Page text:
This is a great discussion. I used to drive from WA to my hunts. I drove to OR, ID, UT, CO, WY and MT for hunts. Then I got a place in AZ for retirement and drove from there to NM, UT, CO, WY and MT. I would drive up to 14 hours on Day 1 then up to 10 hours on Day 2. I would average about 55 miles traveled per hour when divided miles driven that day by time from first mile to last mile. I used to average more but I tend to stop and stretch my legs and any sort of scenic point or historical point along the highway.
I would listen to books on CD and that helped the miles melt away plus the AM and FM stations sometimes went to zero at some points along the journey.
I would pack a lot more gear in the SUV than if was flying. I would have the gear in bins and carry a tarp or two. I would sleep in the SUV at times by placing the bins outside and covering them with a tarp.
If my hunt ended early then I could head home or onto the next hunt and take the meat and antlers/horns/cape with me. No need to try and rebook tickets. Sometimes the closest airport is a regional airport that has 30-seater planes and not many empty seats or flights per day if you try to change you flight.
Drive. Is painful. Is not cheap. Burns up 3 or 4 days of hunting time in transit. The only other option is to have someone drive your vehicle there and/or back. If you have an older family member that is retired then they might enjoy that and have the time. You will save a few days of transit. You will have your gear and a way to get the meat home.
You adding a complicated moving part... I like to minimize the hoops I gotta jump through. Airplane ticket 500 bucks cost of movement 1200...rental car...yadda yadda yadda...I have been doing lots of long traveling late to shows and I got bluetooth headphones that tap into youtube and pandora through my phone...kills traffic noise and gives you lots to listen to....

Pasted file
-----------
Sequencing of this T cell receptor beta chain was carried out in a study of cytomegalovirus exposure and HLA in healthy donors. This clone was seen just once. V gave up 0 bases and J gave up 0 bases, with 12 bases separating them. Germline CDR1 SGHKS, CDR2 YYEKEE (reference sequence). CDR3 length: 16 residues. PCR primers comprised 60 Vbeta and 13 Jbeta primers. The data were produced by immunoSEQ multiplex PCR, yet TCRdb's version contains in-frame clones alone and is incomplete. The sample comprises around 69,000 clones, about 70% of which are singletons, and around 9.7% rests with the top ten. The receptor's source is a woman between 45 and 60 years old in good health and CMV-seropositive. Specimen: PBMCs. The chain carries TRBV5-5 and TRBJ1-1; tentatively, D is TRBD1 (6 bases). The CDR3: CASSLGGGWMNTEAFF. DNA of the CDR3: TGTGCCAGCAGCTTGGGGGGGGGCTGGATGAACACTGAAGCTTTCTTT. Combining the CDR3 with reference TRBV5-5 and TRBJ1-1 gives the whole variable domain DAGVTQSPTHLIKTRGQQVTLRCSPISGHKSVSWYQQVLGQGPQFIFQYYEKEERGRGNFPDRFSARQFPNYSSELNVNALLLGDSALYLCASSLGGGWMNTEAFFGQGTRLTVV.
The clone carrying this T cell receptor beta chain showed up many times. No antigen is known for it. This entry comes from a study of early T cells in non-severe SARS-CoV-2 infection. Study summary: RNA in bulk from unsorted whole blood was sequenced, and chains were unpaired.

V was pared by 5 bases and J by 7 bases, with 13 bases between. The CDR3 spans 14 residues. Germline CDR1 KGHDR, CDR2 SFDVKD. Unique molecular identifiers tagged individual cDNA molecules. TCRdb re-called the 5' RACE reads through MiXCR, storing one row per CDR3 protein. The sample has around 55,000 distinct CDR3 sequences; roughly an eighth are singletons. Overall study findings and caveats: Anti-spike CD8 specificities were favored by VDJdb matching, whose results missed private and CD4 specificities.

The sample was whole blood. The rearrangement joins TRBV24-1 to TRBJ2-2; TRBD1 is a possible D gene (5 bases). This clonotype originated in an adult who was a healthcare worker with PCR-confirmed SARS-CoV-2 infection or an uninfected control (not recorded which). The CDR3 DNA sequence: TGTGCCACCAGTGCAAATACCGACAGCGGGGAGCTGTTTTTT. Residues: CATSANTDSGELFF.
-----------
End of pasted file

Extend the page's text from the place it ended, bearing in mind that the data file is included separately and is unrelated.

Curt ~~When I bought my F350 (July--2010), I found it @ a new vehicle dealer in KC, Kansas.
They trlr-shipped it to my local dealer here in Utah for $400.
I couldn't have flown to KC, overnight hotel and then drove back here for $400 ~~ so I had 'em ship it to me.
Keep in mind, that was 9 years ago $$$.....
Good luck, Robb
Try rail, I shipped a car to Florida from NY for 400 bucks but that was 16 or 17 years ago. We took a train as well. Shawn
I think you might have fallen into the trap of nickel and diming on time and money...that’s a slippery slope. If you believe someone will ship your truck for $1,500 from the east coast to the Rockies I would say you are begging for frustration. Especially if you expect it to be somewhere on time. I think it is important to not focus so much on cost and time and live with the fact that if you’re going to be a sport hunter you’re going to have to spend a lot of both. Saving money and time has lead to many frustrations that stick with you for a long time past when the savings has been forgotten. You’ve given us some great food for thought on the pitfalls of saving money and time.